– Letters to a Young Poet, Rainier Maria Rilke 
 
 
 
The truth is, the beginning is blurry. When I squint back into the depths of my childhood, my thoughts were not long off of food. I would take cookbooks to bed at night, scrunching my eyes into the flashlight-shadows, long after my sister had demanded I put our shared, bunk-bedded room into darkness. Looking back at the shy, quiet, anxious little person that I was then, I recall only that I felt most at home in the kitchen. I still do.
 
It began then, I think, with playdough. My mom mixed up homemade playdough. I remember seeing the recipe on a worn index card in her gray metal recipe box, a box that to this day holds her most cherished recipes. There were two recipes in that box that were beyond intriguing to my child-mind:  elephant ears and playdough. The first was something that I had never considered could be made outside of a hot, steamy, trailer-kitchen at the county fair. The second was the only non-food recipe that I’ve ever known my mom to have on hand. I must have asked her, and she mixed up a batch for us. I don’t remember much after beyond the whirl of the mixer blades, and the fact that my mom brought me into the kitchen, handed me the measuring cups, and taught me fractions.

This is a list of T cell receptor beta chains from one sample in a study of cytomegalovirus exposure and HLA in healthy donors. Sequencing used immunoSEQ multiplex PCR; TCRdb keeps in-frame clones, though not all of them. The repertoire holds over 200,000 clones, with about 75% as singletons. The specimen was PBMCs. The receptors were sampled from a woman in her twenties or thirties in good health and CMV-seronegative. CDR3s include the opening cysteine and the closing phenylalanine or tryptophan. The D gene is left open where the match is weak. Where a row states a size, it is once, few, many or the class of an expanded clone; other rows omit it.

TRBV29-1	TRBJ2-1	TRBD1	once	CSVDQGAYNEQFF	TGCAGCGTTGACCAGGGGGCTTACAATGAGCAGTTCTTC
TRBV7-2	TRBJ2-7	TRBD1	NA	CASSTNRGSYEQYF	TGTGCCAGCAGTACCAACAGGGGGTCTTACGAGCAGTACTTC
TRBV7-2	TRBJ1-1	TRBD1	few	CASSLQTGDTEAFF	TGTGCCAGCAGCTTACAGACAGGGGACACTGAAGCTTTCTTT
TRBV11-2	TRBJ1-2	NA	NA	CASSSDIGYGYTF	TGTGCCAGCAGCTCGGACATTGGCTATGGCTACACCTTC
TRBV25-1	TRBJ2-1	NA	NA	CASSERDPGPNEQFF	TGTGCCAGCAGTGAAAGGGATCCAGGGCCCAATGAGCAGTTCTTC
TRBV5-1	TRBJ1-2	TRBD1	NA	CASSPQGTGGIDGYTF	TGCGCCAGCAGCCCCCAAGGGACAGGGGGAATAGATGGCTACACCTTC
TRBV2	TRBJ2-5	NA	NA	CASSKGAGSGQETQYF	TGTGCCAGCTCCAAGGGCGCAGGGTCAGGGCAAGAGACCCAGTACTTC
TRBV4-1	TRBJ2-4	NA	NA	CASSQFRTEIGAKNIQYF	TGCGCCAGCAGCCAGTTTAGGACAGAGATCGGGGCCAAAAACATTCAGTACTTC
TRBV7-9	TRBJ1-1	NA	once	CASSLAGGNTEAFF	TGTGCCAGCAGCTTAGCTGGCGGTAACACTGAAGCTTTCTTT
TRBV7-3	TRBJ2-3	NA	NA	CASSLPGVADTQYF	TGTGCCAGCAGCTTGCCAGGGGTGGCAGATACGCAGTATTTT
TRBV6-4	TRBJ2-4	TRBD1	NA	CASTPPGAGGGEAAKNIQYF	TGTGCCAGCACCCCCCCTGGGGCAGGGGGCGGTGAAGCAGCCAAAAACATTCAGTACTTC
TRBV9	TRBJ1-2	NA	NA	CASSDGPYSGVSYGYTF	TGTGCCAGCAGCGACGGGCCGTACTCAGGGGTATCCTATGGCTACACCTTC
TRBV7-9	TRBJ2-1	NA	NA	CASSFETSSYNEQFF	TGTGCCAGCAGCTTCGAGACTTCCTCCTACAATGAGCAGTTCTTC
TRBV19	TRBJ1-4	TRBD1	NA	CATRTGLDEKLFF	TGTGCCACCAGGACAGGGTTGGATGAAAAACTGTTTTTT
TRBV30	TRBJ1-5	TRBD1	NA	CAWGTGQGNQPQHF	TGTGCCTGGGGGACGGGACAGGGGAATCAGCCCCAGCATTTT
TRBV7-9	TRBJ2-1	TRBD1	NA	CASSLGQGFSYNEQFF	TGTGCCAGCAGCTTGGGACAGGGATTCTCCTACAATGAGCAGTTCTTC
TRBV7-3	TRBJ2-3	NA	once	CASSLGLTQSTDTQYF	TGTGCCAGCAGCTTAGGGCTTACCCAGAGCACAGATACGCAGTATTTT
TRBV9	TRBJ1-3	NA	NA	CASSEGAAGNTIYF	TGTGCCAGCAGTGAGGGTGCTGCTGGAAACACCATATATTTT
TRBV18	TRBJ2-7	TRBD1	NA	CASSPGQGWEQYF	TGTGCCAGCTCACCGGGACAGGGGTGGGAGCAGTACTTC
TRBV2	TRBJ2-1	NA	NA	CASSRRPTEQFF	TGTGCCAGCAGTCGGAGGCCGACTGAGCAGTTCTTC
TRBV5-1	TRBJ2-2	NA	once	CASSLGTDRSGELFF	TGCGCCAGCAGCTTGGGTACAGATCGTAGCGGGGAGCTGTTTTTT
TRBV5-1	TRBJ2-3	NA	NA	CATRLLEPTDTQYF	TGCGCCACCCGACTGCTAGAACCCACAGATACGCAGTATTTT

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From that moment when I learned to turn on the mixer, to scoop flour into the measuring cups, to follow recipe instructions, up to now, nearly 20 years later, I’ve been most at home in any place surrounded by food. It fascinates me in its cultural symbolism, use as a socio-economic tool and weapon, as a medicine to heal, as a draw to family gatherings and entire holiday celebrations, and most importantly, in its most simple form as basic sustenance for the hunger in all of us.